This question has been further explained in another tradition:

Narrated ‘Alī: I asked the Prophet how I should decide upon a matter presented to me if it has neither been discussed in the Qur’ān nor precedented in the Sunnah. He responded: “Discuss the issue with pious individuals and the people of understanding (ahl al-fiqh). Do not base your decision on your personal understanding alone.” [7]

This principle of consultation assumed the central position in the political system, evolved by the rightly guided caliphs. Public opinion was, therefore, not only considered necessary in the formation of the political system but also in running the state affairs. Abū Bakr, the first caliph of Islam, was elected with the active will of the Muslims after due consultation. After assuming the chair of khilāfah he discharged his political responsibilities and decided the collective affairs, not dealt with in the Qur’ān and the Sunnah, by consulting the companions who enjoyed the confidence of the majority Muslims and who surpassed their peers in knowledge and piety. The following tradition recorded in Sunan al-Dārimī depicts Abū Bakr’s attitude in this regard:

Maymūn b. Mahrān narrates: When a dispute would be brought before the caliph Abū Bakr first looked for guidance in the Book of God and then decided it in the light of relevant divine commands if he found one. If he found out that the matter was not discussed in the Qur’ān but the Prophet had set an example he would decide it in the light of the prophetic Sunnah. If, however, he did not find guidance in the Sunnah as well, he would broach the matter before the Muslims. He would ask them whether any among them knew if the Prophet had said something concerning the issue at hand. Sometimes many people came forward and told him that the Prophet had in fact decided such a matter. At this he would say: “All gratitude is due to God. There in the ummah are men who have preserved the prophetic knowledge.” If, however, he did not find any prophetic Sunnah dealing with the issue, he would call upon the leaders of the people and the prominent persons among them and seek their opinion. When all of them reached a unanimous decision he would implement that. (Sunan al-Dārimī, No: 161)

During the rule of ‘Umar all the political and other unprecedented matters were resolved through consultation. The process of consultation and discussion adopted by the caliph has been explained by Shāh Walī Allāh in the following words:

‘Umar would consult the companions and continue discussing the issues with them until the differences were removed and the people were convinced of validity of a decision. It is only because of this vigorous process that all the (political and administrative) decisions and religious rulings issued by him have been followed by (future rulers) all over the Muslim world.[8]

According to Shāh Walī Allāh this institution of consultation was not operative only during the reign of the first two caliphs. Caliph ‘Uthmān too ran political and administrative affairs through consultation with the companions. In his treatise Izālah al-Khafā he writes:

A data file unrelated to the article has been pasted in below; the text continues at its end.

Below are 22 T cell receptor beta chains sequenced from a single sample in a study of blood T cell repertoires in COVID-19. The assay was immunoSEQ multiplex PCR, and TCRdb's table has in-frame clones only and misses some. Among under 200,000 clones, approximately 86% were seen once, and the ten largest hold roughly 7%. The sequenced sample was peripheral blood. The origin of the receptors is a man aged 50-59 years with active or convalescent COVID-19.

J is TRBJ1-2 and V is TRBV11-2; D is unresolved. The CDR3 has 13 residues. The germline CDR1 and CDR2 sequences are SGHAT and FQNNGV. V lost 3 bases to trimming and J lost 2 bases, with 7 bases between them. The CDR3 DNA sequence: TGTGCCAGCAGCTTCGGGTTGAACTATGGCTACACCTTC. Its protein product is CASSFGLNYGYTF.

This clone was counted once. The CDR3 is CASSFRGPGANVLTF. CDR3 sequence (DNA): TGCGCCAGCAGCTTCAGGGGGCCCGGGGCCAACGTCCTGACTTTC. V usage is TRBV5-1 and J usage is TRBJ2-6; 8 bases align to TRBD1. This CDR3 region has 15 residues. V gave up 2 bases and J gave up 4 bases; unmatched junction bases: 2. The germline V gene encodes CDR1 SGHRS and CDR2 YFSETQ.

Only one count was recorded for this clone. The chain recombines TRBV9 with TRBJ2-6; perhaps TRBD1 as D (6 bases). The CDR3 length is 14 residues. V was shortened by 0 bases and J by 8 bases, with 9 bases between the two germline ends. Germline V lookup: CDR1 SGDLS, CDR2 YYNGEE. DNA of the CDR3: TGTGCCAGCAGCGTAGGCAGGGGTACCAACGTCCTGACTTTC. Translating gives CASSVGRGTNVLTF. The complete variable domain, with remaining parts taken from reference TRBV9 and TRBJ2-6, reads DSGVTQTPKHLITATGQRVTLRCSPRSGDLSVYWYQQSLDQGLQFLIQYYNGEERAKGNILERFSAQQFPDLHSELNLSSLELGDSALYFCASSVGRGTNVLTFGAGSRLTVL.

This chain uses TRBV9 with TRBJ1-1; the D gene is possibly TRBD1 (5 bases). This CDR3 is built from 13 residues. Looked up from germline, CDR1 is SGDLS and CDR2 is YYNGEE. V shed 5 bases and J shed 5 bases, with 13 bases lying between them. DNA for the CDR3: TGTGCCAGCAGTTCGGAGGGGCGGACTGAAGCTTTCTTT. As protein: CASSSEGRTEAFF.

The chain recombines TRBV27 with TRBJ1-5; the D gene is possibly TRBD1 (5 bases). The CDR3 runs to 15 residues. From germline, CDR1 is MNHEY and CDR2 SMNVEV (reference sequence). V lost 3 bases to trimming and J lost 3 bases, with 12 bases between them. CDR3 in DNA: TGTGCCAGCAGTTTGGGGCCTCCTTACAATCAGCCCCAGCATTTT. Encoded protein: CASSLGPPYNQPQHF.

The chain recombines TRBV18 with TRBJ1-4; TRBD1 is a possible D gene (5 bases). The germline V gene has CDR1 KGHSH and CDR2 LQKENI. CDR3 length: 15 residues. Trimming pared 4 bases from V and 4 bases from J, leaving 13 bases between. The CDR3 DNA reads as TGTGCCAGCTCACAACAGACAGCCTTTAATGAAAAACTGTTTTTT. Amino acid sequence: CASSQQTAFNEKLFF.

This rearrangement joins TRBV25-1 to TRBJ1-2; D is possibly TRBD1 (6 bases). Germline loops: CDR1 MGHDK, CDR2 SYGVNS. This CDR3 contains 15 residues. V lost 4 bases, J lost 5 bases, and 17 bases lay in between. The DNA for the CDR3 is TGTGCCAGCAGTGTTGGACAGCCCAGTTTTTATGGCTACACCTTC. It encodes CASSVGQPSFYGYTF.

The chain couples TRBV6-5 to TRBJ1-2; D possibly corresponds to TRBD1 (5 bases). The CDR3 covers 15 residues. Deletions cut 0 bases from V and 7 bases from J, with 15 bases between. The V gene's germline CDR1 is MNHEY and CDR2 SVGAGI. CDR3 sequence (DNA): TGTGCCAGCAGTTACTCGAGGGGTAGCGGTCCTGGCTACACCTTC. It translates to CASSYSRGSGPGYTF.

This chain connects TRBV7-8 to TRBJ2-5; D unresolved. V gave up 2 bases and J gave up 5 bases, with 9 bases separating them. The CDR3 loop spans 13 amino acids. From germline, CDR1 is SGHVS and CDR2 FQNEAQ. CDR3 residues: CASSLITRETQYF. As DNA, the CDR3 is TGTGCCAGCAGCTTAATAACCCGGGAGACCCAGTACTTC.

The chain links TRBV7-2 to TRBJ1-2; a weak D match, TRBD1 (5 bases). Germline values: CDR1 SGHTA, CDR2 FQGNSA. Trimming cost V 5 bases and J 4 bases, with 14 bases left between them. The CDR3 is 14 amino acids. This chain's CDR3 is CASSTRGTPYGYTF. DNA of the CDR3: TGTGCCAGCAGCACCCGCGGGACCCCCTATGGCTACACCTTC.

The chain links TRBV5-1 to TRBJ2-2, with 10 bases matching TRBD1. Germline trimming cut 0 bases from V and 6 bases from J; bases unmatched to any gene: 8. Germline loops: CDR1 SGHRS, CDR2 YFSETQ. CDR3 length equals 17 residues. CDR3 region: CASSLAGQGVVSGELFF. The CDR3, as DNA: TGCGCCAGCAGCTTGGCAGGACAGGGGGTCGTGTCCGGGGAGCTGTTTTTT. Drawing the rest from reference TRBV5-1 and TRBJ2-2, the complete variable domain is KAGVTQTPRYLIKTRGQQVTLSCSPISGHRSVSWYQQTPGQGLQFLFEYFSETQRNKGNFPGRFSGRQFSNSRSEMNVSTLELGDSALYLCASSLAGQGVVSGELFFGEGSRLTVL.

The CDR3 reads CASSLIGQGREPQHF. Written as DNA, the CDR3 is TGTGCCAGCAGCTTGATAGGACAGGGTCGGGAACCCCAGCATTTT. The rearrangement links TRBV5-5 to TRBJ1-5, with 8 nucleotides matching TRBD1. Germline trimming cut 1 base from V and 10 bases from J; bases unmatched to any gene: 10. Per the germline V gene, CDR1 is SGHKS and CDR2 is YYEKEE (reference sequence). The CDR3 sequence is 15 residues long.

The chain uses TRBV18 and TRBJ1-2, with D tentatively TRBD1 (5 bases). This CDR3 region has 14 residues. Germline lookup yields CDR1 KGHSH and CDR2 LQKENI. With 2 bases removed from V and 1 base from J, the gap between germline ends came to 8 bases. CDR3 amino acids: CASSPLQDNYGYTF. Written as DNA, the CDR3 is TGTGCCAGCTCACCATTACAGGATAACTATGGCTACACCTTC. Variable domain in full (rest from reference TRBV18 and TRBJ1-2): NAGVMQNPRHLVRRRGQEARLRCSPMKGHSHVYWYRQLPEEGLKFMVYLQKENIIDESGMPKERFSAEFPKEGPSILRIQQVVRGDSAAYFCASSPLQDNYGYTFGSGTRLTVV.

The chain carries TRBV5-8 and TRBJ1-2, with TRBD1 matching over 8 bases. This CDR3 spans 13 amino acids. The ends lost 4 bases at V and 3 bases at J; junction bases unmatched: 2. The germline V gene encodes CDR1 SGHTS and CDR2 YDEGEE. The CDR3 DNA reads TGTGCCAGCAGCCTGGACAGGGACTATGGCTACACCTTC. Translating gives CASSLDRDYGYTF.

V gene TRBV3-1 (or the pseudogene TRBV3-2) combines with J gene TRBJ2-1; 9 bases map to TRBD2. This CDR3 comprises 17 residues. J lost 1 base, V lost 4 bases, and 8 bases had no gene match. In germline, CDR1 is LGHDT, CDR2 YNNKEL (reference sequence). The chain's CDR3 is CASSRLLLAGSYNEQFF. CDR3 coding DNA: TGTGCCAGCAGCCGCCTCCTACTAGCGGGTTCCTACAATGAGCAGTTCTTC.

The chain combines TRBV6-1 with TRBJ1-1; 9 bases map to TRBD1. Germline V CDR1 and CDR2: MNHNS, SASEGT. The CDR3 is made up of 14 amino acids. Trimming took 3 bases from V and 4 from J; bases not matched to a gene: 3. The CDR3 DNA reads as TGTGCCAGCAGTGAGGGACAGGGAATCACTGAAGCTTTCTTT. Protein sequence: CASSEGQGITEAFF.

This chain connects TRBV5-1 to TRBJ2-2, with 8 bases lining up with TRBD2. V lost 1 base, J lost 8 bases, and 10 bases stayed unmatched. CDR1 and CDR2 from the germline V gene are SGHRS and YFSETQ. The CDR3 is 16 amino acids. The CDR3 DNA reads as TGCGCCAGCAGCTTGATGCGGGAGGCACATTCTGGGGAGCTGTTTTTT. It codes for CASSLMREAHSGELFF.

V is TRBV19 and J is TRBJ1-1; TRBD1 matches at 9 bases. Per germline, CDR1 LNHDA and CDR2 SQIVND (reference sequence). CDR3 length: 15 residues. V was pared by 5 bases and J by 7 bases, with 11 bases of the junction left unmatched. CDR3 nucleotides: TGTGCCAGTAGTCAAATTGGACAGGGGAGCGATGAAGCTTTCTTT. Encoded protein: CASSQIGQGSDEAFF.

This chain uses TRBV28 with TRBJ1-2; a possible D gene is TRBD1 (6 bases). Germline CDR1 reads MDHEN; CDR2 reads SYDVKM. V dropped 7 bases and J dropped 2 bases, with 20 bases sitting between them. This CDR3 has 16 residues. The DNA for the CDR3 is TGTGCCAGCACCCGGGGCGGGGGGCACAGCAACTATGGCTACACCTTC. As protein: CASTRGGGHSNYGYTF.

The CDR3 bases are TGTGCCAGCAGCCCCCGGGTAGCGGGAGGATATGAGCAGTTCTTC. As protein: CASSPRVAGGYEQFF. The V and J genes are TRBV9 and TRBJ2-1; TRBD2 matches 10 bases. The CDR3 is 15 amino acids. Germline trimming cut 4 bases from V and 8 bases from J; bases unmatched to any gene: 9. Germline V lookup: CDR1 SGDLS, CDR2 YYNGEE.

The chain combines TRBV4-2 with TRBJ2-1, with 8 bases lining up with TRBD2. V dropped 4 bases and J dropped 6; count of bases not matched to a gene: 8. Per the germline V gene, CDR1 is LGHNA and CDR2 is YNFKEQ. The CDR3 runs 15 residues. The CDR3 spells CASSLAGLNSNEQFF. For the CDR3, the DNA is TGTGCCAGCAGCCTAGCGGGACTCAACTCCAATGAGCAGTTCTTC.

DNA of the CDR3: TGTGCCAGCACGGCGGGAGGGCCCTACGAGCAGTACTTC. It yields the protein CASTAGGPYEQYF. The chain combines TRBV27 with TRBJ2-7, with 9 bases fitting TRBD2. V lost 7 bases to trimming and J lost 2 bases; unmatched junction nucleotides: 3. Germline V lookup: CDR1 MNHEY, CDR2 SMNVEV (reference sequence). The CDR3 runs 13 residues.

My research in this issue shows that juristic disputes did not surface until the end of the rule of ‘Uthmān. Whenever difference of opinion arose people would refer that to the Caliph who would decide on the issue after consultation with the people. A decision concluded through this process was followed by all as a collective decision. [9]

This system of consultation developed largely during the rule of ‘Umar. ‘Allāmah Shiblī Nu‘mānī, a meritorious scholar of Indian Sub-Continent, has devoted many pages to the subject in his biography of the caliph ‘Umar, entitled al-Fārūq. Since the entire discussion he has offered is based on the authentic primary sources like Ṭabaqāt of Ibn Sa‘d, Kanz al-‘Ummāl, Tarīkh Umam wa al-Mulūk of al-Ṭabarī, Kitāb al-Kharāj of Imām Abū Yūsuf etc and is well argued, parts of it are reproduced verbatim here.
While discussing the details of procedure adopted to hold consultations during the rule of caliph ‘Umar he writes:

The principle of principles in this regard was to call a session of the shūrā. Whenever the caliph faced some administrative problem he called a meeting of the members of the Council of the shūrā. No issue could be decided without being discussed by the council and approved through consensus or majority vote. The whole Muslim community had two categories of leaders who truly represented the entire Arab nation. They were the Muhājirūn (emigrants) and the Anṣār (hosts). Participation of the members from both groups was mandatory. Anṣār were further divided in two major tribes, Aws and Khazraj. Therefore, members of both these tribes also attended these meetings. We cannot mention names of all the members of the shūrā, nevertheless, we all know that the prominent companions including, ‘Uthmān, ‘Alī, Mu‘ādh b. Jabal, Ubayy b. Ka‘b, Zayd b. Thābit were member of the council. A herald would call, “al-ṣalātu jāmi‘ah(a formulaic expression used to call for prayer.) When all would have gathered in the mosque, the caliph would lead them in two raka‘ah optional prayer. Then he would rise on the pulpit and briefly introduce to them to the issue at hand.